On ice, the penalty kill is simply average, and opponents are beginning to solve a stacked power play, dropping it to eighth overall (22.9 per cent).

The Leafs still have much room to improve on breakouts and “heavy” play, ranking ninth-worst in giveaways and delivering the second-fewest hits league-wide. They’re getting outshot again, too, but Babcock pays that no mind.

“We don’t worry about shots,” he says. “We worry about scoring chances.”

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Toronto is a legitimate championship contender, but one that must get through the Tampa Bay Lightning — far and away the NHL’s pace-setter — to even escape its own division.

The obvious edge Tampa has over Toronto is defensive depth, partly because the Bolts outbid the Leafs for a legitimate top-four defenceman, Ryan McDonagh, at the 2018 deadline.

Dubas is on record saying that if he doesn’t see enough organic improvement in the D-zone (i.e., smoother breakouts; less time hemmed in), he’ll go shopping.

“It is an area we can make great gains and continue to improve as a club,” Dubas said. “If that isn’t something that’s happening as we get closer to the end of February, I think we’ll certainly look to improve.”

This is the rookie GM’s first deadline, however, so it’ll be fascinating to see just how much of the future he’s willing to mortgage for this spring’s window. A first-rounder? A promising young forward?

Dubas’s dream rental is a trusted right-shot with playoff experience who can kill penalties and log top-four minutes. He might not exist.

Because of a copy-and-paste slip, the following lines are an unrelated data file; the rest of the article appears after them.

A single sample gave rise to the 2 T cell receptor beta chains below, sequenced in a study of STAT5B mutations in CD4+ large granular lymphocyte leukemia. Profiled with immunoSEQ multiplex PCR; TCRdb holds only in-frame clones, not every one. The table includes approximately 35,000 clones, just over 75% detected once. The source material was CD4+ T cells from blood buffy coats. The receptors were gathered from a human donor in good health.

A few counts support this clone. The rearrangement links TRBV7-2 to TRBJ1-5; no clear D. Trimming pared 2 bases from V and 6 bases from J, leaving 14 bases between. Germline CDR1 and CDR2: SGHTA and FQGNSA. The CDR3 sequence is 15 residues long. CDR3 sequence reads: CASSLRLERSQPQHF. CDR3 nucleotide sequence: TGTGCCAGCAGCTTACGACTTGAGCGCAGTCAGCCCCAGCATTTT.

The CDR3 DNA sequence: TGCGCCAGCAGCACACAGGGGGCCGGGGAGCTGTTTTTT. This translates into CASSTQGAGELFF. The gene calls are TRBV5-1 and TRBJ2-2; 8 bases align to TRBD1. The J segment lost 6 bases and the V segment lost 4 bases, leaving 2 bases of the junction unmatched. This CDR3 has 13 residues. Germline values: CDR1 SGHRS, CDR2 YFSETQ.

St. Louis’s Alex Pietrangelo fits that bill, and the teams have been linked in rumours. The Blues captain won’t come cheap, however. This is blockbuster territory.

Carolina is selling, and the Leafs and Hurricanes were in dialogue during the Nylander saga. Brett Pesce and Dougie Hamilton are options here.

Cheaper, older options could be Vancouver’s Alex Edler or Detroit’s Niklas Kronwall — both find themselves on expiring deals and non-contending teams, although Edler and Vancouver have mutual interest in an extension.


Re-signing Matthews and Marner, it goes without saying, is priority No. 1 on the business side of things.

Aside from the paperwork, catching Tampa is a tall order with the Bolts’ 10-point lead in the standings, but securing second seed and home ice for Round 1 (best bet: a Boston rematch) will be key.

The Maple Leafs could benefit from digging down and discovering a little edge to go with all that talent.

“God touched you with the wand and gave you the skill, but he didn’t necessarily give you that work ethic to grind every day to keep getting better,” Babcock warned at the 41-game mark.

The most specific and immediate concern down the stretch is in the crease. Can Andersen — who threw up a .896 save percentage in last spring’s post-season — be rested and in tip-top form when it matters?

“Let’s get him healthy, let’s get him back playing good, and then we can say at the end of the year he played the perfect amount of games,” Babcock said.

“I don’t believe that anyone is tired at playoff time. I just don’t.”